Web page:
Though the team does its best to minimize the adjustment period upon a player's first callup through such undertakings as the Rookie Development Program, that is true of the Sox with Bogaerts whenever he gets his first opportunity as well.
"We always expect that transition to take place," said Hazen, speaking generally of all prospects who are called up to the big leagues. "The challenging part is, where we are in the season, a two-month sprint to the finish, we need to be careful that the trough, so to speak, is not too low. There's a playing expectation for the players that come up now to help us win games. We need to be mindful, need to be able to answer those questions. That goes back to [PawSox manager Gary DiSarcina], trusting him and his evaluation ability, telling [Sox manager John Farrell] what he's seeing and what he thinks this guy can do and not do.
"But nobody expects any player to come up and carry the load for the Boston Red Sox by themselves," he continued. "We want him to be one of nine guys and making contributions in any way possible. That doesn't mean hitting home runs and getting hits. It means contributing to the lineup. The way our lineup is constructed, that means grinding out at-bats, make sure the lineup flips over so the top of the order gets to hit with runners on base.
"The little things -- defensive responsibilities with positioning. Being locked in with the coaching staff and making sure they're preparing well for each game they play. Those things can be controlled," Hazen said. "They can do all those things with pretty little effort given the talent level. If the hits come and [a young player transitioning to the big leagues] performs on offense, that's a plus."
The front office typically tries to measure expectations, make them realistic. In their eyes, it's not difficult to separate talent and potential from likely performance in that first big league exposure.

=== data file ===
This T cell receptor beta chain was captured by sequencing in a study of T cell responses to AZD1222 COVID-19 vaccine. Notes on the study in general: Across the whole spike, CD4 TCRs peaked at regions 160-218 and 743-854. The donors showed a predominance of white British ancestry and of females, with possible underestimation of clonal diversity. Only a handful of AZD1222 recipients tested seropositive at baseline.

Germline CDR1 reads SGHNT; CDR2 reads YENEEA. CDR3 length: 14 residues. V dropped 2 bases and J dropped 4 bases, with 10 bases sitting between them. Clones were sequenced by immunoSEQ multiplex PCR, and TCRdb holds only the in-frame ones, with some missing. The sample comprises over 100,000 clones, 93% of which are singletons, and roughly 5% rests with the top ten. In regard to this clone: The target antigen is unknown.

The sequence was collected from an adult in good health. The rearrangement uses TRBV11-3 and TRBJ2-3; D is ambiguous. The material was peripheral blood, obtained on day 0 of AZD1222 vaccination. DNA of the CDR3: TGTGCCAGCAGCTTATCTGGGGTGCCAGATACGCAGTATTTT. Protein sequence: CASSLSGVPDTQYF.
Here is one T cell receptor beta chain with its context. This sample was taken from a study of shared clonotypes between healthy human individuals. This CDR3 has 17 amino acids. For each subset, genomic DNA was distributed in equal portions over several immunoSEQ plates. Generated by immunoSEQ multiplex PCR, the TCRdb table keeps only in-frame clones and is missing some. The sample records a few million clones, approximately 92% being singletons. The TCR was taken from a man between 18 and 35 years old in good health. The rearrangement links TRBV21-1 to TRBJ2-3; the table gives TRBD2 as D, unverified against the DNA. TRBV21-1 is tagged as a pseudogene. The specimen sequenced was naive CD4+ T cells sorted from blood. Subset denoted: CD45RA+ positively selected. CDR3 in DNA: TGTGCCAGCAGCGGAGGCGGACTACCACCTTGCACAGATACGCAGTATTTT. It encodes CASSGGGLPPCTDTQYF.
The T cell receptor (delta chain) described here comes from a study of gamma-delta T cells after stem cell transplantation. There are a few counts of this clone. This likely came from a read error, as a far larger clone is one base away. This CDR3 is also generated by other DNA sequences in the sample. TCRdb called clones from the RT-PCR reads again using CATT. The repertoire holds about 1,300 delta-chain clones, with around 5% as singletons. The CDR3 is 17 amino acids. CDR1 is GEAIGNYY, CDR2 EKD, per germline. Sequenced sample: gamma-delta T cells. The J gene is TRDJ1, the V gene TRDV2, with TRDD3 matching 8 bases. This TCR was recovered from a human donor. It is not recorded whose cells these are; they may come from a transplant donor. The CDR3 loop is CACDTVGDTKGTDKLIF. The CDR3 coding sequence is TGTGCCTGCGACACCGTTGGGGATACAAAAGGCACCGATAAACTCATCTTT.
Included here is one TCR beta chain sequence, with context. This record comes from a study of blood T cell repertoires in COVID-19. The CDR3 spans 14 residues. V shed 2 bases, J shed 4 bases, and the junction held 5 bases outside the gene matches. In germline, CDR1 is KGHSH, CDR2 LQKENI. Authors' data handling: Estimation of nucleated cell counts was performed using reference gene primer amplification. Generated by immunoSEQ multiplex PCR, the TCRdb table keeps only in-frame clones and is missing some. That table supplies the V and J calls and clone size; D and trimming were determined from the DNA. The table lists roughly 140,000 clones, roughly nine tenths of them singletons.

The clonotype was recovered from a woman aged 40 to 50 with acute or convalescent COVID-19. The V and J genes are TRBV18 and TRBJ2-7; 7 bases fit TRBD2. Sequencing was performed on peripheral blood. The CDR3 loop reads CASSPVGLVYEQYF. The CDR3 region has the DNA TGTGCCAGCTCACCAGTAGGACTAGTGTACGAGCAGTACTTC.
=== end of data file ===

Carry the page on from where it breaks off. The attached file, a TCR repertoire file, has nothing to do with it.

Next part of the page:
But the perspective of the public and even the player himself can be different. That, in turn, can create forms of pressure that make it more difficult to perform up to the level of the sky-high hype.
"Not being here before and then you come up and feel like you have to live up to everything you've heard that's being spoken about you, it can get to you in a couple ways. You've just got to come up and play the game to win," said Clay Buchholz, who threw a no-hitter in his second career start, was heralded by many as the top prospect in all of baseball entering 2008 and then fell flat on his face with a 6.75 ERA that led to a demotion that year. "A guy who has that much potential and is playing as well as [Bogaerts is] playing, he's a good enough player to live up to expectations, but sometimes you go through struggles and you have to cope with struggling.
"It happens to every player at this level. How do you make yourself a better player from that? Seeing a little bit of him in spring training, he's got all the skills and tools to be an everyday player here. But sometimes it's a little difficult coming up here with all the hype, win a game with your first pitch seen in the big leagues as a hitter and trying to strike someone out with your first pitch in the big leagues. You've just got to take it in stride, let the chips fall where they may."